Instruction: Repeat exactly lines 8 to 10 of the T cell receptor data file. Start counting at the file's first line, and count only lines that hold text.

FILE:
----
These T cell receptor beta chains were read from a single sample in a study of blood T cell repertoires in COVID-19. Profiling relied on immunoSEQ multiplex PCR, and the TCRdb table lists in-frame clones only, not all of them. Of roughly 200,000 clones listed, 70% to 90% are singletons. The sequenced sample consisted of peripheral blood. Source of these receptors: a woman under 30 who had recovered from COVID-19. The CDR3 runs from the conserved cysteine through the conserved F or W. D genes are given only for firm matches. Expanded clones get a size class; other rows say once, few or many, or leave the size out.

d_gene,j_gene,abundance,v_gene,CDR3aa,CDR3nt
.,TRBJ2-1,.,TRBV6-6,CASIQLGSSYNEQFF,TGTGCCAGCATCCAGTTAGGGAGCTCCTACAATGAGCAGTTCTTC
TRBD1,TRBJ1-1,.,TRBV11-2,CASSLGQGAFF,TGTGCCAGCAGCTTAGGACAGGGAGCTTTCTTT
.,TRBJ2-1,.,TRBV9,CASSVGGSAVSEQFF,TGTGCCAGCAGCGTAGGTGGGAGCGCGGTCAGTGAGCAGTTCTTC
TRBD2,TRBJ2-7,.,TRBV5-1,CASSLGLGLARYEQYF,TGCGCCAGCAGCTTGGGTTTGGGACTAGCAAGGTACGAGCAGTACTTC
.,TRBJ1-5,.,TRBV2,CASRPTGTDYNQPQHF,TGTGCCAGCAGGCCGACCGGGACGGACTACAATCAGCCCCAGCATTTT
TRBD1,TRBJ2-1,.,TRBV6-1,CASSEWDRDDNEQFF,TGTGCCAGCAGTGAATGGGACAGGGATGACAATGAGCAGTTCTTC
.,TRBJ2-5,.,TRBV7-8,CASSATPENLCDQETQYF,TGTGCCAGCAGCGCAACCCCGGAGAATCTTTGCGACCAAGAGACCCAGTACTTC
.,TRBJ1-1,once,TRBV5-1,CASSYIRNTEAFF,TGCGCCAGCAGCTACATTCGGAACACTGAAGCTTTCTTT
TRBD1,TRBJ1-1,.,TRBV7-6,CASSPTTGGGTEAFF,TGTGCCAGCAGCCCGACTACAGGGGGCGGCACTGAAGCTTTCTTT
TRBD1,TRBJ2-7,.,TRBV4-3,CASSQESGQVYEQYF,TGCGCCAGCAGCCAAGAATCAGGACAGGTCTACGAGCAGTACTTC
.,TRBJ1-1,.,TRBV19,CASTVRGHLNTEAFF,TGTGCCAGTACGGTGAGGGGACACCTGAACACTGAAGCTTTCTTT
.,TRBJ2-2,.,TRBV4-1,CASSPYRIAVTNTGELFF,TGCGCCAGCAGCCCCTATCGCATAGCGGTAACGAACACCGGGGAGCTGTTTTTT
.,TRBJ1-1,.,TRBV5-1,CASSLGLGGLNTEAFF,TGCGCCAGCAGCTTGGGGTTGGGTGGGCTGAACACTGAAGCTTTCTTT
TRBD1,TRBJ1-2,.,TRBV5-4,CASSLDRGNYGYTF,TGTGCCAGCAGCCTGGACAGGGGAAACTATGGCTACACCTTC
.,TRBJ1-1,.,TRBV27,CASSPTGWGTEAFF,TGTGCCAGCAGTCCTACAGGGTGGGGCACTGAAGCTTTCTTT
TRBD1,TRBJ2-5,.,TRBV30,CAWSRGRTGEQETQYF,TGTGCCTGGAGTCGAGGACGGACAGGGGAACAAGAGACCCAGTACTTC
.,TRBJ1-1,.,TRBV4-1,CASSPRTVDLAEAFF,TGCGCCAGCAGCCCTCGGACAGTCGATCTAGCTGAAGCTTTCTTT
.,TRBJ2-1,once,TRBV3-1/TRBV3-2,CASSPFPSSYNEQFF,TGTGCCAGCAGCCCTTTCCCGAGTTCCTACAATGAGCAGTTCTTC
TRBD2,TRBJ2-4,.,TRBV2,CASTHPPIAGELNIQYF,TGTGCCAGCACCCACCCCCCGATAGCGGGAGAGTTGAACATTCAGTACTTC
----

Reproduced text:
TRBD1,TRBJ2-1,.,TRBV6-1,CASSEWDRDDNEQFF,TGTGCCAGCAGTGAATGGGACAGGGATGACAATGAGCAGTTCTTC
.,TRBJ2-5,.,TRBV7-8,CASSATPENLCDQETQYF,TGTGCCAGCAGCGCAACCCCGGAGAATCTTTGCGACCAAGAGACCCAGTACTTC
.,TRBJ1-1,once,TRBV5-1,CASSYIRNTEAFF,TGCGCCAGCAGCTACATTCGGAACACTGAAGCTTTCTTT